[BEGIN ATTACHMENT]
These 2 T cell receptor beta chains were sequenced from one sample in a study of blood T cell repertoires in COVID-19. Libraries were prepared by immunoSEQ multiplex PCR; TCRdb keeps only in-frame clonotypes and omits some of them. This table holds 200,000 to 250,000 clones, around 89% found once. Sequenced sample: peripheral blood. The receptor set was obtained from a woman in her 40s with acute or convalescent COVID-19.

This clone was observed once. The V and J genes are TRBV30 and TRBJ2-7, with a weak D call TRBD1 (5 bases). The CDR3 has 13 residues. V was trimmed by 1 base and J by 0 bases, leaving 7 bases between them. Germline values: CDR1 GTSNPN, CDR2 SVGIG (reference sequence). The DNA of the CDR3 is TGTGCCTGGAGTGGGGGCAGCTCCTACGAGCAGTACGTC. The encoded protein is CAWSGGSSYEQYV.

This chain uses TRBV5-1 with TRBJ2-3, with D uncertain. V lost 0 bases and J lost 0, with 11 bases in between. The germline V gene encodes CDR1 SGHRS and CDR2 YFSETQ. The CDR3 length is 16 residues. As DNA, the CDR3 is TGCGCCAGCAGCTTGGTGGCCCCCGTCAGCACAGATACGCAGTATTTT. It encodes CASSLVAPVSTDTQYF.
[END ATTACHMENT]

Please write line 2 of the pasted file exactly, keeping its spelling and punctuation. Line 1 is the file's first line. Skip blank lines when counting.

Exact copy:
This clone was observed once. The V and J genes are TRBV30 and TRBJ2-7, with a weak D call TRBD1 (5 bases). The CDR3 has 13 residues. V was trimmed by 1 base and J by 0 bases, leaving 7 bases between them. Germline values: CDR1 GTSNPN, CDR2 SVGIG (reference sequence). The DNA of the CDR3 is TGTGCCTGGAGTGGGGGCAGCTCCTACGAGCAGTACGTC. The encoded protein is CAWSGGSSYEQYV.